Overcoming The Injustice of Unequal Access To Healthy Foods
As our nation once again confronts institutional injustice and racism, the lack of access to healthy food in minority communities continues to fly under the radar in the mainstream media. Instead, videos of police brutality and riots make for sensational headline news.
It goes without saying that police brutality and all forms of institutional racism must stop. But we think at the top of this list is the appalling scope of food deserts in minority and economically-distressed communities.
The dearth of healthy food choices has greatly contributed to soaring rates of chronic metabolic diseases in minority communities. According to the Union of Concerned Scientists (UCSUSA), African American, Latino, and Native American communities are about twice as likely as whites to be diabetic. In addition, these minorities experience higher mortality rates from diabetes complications as well as kidney damage and lower-limb amputations.
It’s perhaps tempting for some people to be cynical and argue “Why would Whole Foods or a health food store open in a community where people couldn’t afford to shop there … isn’t that just the free market system expressing itself?”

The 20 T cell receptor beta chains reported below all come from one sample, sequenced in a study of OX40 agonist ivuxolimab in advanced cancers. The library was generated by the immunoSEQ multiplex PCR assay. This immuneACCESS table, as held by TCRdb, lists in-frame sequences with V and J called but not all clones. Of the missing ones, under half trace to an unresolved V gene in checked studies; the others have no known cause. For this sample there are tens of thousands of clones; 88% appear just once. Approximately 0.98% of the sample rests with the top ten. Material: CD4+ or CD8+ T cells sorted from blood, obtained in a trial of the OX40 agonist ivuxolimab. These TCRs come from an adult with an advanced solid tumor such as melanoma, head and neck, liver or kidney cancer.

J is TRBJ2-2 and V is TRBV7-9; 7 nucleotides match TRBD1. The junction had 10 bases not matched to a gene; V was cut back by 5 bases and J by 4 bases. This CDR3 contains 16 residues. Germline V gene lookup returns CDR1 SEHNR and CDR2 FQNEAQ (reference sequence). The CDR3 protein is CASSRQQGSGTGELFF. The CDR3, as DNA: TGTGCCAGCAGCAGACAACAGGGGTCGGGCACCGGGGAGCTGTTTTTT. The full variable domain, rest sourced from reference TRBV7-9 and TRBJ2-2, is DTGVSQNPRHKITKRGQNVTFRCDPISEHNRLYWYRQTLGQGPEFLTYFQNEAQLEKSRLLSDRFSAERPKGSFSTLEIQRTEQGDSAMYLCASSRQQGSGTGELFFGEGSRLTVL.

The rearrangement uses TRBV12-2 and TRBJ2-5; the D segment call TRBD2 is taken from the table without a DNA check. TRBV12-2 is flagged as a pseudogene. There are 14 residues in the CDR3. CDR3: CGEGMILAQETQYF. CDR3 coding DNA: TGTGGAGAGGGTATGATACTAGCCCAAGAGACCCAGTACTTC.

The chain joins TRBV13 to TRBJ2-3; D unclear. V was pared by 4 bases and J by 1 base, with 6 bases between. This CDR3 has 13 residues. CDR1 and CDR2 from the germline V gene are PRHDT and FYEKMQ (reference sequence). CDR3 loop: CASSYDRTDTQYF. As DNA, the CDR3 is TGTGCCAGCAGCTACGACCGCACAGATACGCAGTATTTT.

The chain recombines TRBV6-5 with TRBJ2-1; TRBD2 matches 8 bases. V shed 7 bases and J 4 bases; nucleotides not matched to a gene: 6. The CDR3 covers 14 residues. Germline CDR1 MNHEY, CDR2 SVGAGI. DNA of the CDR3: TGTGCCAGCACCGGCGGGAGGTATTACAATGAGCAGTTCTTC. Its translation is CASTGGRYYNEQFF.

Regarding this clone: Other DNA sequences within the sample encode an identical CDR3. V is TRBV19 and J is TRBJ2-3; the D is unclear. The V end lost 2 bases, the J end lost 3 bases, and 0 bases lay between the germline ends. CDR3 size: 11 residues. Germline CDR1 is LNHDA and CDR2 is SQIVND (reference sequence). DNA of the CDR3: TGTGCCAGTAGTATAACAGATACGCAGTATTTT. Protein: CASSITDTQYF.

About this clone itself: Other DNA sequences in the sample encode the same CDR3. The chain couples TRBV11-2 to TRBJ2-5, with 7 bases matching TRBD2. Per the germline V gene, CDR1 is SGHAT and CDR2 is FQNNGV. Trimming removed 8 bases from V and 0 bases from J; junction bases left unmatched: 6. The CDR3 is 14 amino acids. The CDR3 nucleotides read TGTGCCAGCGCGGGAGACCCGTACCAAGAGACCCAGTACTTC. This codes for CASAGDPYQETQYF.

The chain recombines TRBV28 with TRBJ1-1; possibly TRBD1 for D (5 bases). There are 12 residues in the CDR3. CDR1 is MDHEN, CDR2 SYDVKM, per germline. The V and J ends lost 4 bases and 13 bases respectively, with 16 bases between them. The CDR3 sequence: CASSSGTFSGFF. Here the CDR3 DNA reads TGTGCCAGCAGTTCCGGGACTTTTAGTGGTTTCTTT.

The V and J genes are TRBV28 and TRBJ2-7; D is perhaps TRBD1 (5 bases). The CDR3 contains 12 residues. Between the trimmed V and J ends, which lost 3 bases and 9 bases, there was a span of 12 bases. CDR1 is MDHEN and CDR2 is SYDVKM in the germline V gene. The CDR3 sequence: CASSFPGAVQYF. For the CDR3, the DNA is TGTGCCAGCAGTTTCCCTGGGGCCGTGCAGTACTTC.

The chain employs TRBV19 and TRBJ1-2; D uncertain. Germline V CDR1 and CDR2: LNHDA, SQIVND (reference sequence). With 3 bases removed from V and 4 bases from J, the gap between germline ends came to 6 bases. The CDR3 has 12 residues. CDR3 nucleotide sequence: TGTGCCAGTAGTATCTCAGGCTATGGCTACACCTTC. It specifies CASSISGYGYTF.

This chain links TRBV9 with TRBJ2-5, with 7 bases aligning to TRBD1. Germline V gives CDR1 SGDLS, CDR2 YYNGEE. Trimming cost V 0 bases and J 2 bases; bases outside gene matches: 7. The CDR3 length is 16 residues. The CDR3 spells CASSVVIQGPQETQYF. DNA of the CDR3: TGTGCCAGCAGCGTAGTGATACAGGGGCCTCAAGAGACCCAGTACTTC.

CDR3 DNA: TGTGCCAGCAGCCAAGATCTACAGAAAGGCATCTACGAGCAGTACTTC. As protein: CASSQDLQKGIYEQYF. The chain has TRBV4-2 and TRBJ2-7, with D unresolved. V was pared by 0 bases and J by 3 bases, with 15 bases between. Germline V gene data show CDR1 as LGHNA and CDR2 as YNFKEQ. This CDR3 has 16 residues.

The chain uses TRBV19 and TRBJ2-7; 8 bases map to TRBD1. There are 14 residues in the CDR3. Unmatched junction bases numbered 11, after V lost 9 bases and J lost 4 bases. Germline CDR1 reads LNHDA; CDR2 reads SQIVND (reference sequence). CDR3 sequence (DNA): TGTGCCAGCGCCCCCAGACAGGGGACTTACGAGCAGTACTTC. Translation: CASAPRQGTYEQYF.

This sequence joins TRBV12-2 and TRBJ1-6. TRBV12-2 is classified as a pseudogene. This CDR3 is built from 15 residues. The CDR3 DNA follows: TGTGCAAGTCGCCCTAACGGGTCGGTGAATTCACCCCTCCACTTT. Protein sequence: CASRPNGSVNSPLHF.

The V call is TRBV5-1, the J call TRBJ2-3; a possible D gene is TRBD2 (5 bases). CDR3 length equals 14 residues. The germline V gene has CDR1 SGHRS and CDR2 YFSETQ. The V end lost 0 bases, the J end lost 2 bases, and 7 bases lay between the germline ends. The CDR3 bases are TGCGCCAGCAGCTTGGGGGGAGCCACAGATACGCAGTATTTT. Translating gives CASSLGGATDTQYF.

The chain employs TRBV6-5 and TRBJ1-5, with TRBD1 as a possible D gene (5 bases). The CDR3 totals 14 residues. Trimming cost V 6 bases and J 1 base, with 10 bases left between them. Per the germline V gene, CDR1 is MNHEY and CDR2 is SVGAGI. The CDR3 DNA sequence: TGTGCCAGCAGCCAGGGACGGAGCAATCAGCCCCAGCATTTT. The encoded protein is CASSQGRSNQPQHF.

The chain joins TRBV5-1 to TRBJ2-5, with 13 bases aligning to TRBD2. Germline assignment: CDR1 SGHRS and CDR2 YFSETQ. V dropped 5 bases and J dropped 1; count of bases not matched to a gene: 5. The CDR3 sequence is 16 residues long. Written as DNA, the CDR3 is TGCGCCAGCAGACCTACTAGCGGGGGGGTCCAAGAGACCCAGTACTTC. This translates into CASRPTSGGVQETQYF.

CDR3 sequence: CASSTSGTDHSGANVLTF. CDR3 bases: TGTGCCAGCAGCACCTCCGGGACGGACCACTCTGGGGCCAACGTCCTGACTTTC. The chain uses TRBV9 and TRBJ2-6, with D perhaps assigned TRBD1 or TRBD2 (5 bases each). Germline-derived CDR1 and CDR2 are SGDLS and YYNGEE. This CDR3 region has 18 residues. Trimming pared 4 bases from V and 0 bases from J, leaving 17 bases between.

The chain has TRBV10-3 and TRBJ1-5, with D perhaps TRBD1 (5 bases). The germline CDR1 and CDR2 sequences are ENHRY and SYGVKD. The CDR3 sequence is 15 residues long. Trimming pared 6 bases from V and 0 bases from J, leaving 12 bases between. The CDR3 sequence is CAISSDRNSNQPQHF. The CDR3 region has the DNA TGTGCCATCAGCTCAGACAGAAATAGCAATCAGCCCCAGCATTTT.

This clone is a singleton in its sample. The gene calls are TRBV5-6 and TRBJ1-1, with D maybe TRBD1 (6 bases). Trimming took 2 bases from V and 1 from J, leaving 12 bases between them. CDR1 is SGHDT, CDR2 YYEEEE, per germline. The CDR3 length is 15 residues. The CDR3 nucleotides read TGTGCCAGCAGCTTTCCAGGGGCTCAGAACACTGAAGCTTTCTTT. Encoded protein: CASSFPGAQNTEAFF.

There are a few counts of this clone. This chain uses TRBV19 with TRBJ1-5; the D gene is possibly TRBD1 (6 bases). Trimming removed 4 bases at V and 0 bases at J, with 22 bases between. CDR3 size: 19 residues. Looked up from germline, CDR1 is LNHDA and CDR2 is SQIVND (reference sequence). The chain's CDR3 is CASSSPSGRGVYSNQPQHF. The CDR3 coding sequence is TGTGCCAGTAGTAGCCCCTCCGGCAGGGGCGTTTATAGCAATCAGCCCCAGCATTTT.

Nobody is suggesting that the U.S. government should subsidize Whole Foods so the health food chain could slash their prices in distressed communities. But more, way more needs to be done at the state and federal level to address the lack of healthy food choices in minority communities; systemic racism has greatly contributed to healthy food options.
Food Deserts In Minority Neighborhoods
According to this report by the New York Law School Racial Justice Project, 23.5 million people in the U.S. live in low-income neighborhoods, located more than 1 mile from a supermarket. Think about your lifestyle for a moment. What would you do if you didn’t have a car to drive to the supermarket, let alone the cash to buy fresh fruits and vegetables? Like many people in low-income neighborhoods, you would probably suffer from food insecurity and consume most of your calories from low-nutrient-density processed foods.
Consider this shocking statistic revealed by the Racial Justice Project: In 2012, Detroit, a city with an 83% African American population and 6% Latino population had zero major chain supermarkets in its inner city.